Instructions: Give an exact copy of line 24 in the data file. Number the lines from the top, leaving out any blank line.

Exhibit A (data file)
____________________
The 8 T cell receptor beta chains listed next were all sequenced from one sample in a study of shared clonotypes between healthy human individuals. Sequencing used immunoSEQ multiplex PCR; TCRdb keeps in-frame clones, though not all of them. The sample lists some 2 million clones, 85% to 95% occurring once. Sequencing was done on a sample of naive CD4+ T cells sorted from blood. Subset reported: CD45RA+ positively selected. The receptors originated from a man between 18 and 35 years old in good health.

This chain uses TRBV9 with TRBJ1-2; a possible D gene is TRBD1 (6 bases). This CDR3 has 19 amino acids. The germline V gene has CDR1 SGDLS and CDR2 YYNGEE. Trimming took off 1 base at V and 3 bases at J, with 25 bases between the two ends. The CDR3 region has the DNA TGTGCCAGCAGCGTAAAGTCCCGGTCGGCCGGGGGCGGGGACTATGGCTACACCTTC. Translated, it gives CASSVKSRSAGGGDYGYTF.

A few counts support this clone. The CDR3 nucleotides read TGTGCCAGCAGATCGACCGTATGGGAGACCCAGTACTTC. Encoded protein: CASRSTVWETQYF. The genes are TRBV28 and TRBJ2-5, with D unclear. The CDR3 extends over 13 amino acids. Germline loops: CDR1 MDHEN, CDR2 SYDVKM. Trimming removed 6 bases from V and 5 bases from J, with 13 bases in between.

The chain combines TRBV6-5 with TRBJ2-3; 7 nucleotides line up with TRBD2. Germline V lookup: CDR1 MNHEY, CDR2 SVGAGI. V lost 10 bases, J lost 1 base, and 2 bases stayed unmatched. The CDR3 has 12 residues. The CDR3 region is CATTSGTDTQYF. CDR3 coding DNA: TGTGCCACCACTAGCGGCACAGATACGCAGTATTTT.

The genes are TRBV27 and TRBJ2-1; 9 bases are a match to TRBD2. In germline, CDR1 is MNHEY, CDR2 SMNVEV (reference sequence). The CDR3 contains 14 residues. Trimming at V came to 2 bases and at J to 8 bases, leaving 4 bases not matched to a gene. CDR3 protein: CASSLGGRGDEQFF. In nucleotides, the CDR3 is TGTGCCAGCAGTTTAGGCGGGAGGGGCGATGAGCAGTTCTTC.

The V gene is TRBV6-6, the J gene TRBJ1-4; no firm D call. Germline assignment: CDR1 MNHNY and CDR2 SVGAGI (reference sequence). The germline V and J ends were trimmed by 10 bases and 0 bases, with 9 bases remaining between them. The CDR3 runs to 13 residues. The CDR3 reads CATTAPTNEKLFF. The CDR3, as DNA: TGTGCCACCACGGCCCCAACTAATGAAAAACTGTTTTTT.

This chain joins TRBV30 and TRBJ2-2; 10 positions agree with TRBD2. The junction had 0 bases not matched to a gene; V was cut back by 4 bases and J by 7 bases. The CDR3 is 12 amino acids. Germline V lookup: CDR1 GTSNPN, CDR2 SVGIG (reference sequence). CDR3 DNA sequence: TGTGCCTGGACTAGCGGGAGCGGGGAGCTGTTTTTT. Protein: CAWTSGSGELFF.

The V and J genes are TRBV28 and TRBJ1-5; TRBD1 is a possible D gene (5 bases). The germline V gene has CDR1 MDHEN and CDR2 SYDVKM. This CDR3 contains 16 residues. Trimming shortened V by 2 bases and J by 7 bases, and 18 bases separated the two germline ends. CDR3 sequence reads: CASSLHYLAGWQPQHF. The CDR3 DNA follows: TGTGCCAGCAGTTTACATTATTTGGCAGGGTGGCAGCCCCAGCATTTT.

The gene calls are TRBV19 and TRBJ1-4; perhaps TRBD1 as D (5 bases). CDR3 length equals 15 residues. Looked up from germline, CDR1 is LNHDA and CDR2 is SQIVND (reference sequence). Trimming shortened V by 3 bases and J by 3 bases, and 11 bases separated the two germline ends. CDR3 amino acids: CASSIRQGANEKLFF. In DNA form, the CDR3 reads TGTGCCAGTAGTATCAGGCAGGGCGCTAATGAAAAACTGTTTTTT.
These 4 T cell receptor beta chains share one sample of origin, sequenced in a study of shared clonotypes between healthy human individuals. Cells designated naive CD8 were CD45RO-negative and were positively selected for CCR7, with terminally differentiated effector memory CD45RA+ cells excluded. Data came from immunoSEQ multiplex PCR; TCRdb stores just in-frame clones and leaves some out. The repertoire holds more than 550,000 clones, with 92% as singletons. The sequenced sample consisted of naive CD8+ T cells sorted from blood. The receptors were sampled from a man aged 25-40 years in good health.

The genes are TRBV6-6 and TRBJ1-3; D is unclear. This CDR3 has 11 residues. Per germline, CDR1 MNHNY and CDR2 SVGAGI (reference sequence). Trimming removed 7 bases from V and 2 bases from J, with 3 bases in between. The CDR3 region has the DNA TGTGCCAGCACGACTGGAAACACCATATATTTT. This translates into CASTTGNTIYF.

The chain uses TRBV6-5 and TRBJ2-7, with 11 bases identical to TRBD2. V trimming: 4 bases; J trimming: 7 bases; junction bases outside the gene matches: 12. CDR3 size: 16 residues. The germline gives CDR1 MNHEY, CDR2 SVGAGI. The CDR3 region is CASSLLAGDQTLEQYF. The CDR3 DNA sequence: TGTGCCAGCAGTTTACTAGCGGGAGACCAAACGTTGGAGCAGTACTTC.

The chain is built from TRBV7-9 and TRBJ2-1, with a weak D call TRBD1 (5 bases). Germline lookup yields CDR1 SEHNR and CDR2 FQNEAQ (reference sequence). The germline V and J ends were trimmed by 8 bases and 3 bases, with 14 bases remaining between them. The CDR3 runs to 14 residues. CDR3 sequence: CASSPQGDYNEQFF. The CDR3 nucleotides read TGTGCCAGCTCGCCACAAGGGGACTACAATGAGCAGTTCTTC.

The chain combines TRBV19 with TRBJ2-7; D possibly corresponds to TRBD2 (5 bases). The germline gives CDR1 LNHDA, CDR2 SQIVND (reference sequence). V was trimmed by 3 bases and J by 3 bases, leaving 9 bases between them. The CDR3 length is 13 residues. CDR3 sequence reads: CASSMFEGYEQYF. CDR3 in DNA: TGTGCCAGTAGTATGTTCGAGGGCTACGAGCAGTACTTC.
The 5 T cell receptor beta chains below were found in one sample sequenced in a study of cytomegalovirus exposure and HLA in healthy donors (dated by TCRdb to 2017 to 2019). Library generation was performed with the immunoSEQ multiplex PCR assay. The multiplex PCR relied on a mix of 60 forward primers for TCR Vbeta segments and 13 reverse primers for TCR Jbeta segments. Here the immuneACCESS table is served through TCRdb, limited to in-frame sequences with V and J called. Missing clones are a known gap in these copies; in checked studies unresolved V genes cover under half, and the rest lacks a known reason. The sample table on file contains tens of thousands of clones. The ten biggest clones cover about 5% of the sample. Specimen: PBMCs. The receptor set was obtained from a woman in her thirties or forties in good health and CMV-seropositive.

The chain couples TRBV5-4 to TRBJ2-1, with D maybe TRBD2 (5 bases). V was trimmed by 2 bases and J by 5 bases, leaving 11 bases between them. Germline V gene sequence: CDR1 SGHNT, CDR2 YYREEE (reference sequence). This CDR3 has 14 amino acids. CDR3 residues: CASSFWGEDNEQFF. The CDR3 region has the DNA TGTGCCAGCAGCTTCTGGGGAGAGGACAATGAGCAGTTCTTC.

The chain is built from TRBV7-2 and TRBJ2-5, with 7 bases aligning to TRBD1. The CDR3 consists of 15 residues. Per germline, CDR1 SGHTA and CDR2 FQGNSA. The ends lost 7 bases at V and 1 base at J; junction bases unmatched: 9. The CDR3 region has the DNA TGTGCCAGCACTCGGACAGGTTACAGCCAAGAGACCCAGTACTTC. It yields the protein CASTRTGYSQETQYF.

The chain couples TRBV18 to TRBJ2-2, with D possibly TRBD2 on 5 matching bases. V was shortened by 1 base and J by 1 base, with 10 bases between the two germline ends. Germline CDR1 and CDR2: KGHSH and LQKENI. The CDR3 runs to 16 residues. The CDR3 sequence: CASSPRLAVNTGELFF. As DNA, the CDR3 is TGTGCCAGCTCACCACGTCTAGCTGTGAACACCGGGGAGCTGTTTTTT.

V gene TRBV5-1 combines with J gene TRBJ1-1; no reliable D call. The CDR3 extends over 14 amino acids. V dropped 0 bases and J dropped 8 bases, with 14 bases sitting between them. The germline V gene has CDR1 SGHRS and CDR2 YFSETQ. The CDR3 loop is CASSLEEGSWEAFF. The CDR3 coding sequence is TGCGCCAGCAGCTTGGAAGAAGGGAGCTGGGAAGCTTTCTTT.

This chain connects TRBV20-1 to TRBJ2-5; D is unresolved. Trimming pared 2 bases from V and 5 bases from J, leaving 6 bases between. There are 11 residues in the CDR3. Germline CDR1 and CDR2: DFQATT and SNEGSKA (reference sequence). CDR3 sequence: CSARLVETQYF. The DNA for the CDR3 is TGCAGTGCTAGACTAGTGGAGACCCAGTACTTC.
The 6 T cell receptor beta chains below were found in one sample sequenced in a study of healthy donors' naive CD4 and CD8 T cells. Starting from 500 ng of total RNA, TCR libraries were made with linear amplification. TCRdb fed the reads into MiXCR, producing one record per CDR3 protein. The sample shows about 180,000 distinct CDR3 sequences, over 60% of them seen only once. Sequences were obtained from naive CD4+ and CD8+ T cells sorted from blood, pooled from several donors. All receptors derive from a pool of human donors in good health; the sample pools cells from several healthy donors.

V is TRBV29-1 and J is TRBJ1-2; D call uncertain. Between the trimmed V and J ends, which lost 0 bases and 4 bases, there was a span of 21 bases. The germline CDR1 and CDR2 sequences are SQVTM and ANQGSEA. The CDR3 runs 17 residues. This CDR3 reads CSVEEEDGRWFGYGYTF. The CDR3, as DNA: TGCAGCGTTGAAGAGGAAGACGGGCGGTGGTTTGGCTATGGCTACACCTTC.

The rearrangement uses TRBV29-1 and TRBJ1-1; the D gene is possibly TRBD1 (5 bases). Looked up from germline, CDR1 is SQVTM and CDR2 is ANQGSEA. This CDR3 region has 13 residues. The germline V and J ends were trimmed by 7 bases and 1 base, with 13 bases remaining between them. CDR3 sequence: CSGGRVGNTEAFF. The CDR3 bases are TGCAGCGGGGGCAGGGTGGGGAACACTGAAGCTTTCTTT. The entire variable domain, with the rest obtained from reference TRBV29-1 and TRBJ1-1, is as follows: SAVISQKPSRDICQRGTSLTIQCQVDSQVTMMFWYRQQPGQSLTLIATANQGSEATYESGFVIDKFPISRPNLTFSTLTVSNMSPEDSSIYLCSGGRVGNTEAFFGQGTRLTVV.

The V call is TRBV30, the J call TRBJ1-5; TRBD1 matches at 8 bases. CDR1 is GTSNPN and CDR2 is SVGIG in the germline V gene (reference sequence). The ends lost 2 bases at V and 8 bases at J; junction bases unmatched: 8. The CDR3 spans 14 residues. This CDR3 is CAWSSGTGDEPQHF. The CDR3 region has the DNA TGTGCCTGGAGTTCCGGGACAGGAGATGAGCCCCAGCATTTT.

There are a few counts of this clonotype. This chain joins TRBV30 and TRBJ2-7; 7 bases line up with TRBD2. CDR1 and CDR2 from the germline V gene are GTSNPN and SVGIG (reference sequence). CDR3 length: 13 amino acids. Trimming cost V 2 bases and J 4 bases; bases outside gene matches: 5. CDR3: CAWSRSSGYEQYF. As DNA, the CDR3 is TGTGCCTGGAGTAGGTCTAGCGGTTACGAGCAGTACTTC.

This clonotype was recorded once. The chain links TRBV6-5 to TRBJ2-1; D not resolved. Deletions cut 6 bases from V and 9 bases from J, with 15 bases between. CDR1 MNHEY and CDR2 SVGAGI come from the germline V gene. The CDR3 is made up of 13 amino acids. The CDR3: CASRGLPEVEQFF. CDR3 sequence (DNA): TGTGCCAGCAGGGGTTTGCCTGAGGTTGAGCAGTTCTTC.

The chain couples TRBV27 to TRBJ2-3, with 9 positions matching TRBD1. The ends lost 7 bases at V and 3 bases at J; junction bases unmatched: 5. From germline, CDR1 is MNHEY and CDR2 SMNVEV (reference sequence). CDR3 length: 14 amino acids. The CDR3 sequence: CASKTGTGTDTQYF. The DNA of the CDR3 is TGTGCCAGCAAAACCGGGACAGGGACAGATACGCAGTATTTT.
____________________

The V call is TRBV30, the J call TRBJ1-5; TRBD1 matches at 8 bases. CDR1 is GTSNPN and CDR2 is SVGIG in the germline V gene (reference sequence). The ends lost 2 bases at V and 8 bases at J; junction bases unmatched: 8. The CDR3 spans 14 residues. This CDR3 is CAWSSGTGDEPQHF. The CDR3 region has the DNA TGTGCCTGGAGTTCCGGGACAGGAGATGAGCCCCAGCATTTT.